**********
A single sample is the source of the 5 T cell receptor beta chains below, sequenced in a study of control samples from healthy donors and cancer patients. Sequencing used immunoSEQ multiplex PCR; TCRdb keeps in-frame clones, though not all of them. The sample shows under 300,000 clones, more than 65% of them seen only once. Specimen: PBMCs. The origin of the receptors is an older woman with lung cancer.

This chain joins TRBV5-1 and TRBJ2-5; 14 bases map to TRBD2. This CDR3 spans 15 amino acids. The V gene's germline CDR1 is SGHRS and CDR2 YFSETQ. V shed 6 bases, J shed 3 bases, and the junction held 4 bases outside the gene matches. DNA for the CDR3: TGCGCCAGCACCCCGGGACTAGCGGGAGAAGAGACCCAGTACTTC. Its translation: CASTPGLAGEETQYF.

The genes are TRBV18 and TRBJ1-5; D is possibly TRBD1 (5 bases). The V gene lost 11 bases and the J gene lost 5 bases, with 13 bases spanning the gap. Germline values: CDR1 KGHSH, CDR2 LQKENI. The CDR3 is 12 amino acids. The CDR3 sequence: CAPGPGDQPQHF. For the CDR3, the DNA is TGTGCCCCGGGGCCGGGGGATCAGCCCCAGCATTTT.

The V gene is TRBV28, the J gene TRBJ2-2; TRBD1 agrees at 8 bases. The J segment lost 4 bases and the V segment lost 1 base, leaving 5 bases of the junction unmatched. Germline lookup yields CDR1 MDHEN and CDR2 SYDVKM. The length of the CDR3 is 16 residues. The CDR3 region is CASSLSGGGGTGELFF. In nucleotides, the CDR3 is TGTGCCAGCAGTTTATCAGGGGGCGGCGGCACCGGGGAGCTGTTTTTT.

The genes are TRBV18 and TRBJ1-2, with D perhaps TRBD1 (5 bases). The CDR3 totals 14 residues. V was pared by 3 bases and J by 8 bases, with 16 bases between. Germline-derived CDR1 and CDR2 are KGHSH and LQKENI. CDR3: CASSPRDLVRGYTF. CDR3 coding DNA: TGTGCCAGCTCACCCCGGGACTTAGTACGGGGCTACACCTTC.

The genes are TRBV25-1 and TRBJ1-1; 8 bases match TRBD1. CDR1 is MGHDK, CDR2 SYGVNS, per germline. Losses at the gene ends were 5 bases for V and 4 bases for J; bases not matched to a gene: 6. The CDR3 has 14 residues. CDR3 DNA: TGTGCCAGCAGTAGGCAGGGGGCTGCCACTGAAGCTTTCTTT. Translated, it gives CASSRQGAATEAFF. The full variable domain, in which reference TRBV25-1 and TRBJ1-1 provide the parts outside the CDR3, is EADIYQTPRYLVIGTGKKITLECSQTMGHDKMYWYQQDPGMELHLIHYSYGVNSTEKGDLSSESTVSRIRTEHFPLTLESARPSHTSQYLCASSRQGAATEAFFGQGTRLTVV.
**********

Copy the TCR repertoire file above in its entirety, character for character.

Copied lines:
A single sample is the source of the 5 T cell receptor beta chains below, sequenced in a study of control samples from healthy donors and cancer patients. Sequencing used immunoSEQ multiplex PCR; TCRdb keeps in-frame clones, though not all of them. The sample shows under 300,000 clones, more than 65% of them seen only once. Specimen: PBMCs. The origin of the receptors is an older woman with lung cancer.

This chain joins TRBV5-1 and TRBJ2-5; 14 bases map to TRBD2. This CDR3 spans 15 amino acids. The V gene's germline CDR1 is SGHRS and CDR2 YFSETQ. V shed 6 bases, J shed 3 bases, and the junction held 4 bases outside the gene matches. DNA for the CDR3: TGCGCCAGCACCCCGGGACTAGCGGGAGAAGAGACCCAGTACTTC. Its translation: CASTPGLAGEETQYF.

The genes are TRBV18 and TRBJ1-5; D is possibly TRBD1 (5 bases). The V gene lost 11 bases and the J gene lost 5 bases, with 13 bases spanning the gap. Germline values: CDR1 KGHSH, CDR2 LQKENI. The CDR3 is 12 amino acids. The CDR3 sequence: CAPGPGDQPQHF. For the CDR3, the DNA is TGTGCCCCGGGGCCGGGGGATCAGCCCCAGCATTTT.

The V gene is TRBV28, the J gene TRBJ2-2; TRBD1 agrees at 8 bases. The J segment lost 4 bases and the V segment lost 1 base, leaving 5 bases of the junction unmatched. Germline lookup yields CDR1 MDHEN and CDR2 SYDVKM. The length of the CDR3 is 16 residues. The CDR3 region is CASSLSGGGGTGELFF. In nucleotides, the CDR3 is TGTGCCAGCAGTTTATCAGGGGGCGGCGGCACCGGGGAGCTGTTTTTT.

The genes are TRBV18 and TRBJ1-2, with D perhaps TRBD1 (5 bases). The CDR3 totals 14 residues. V was pared by 3 bases and J by 8 bases, with 16 bases between. Germline-derived CDR1 and CDR2 are KGHSH and LQKENI. CDR3: CASSPRDLVRGYTF. CDR3 coding DNA: TGTGCCAGCTCACCCCGGGACTTAGTACGGGGCTACACCTTC.

The genes are TRBV25-1 and TRBJ1-1; 8 bases match TRBD1. CDR1 is MGHDK, CDR2 SYGVNS, per germline. Losses at the gene ends were 5 bases for V and 4 bases for J; bases not matched to a gene: 6. The CDR3 has 14 residues. CDR3 DNA: TGTGCCAGCAGTAGGCAGGGGGCTGCCACTGAAGCTTTCTTT. Translated, it gives CASSRQGAATEAFF. The full variable domain, in which reference TRBV25-1 and TRBJ1-1 provide the parts outside the CDR3, is EADIYQTPRYLVIGTGKKITLECSQTMGHDKMYWYQQDPGMELHLIHYSYGVNSTEKGDLSSESTVSRIRTEHFPLTLESARPSHTSQYLCASSRQGAATEAFFGQGTRLTVV.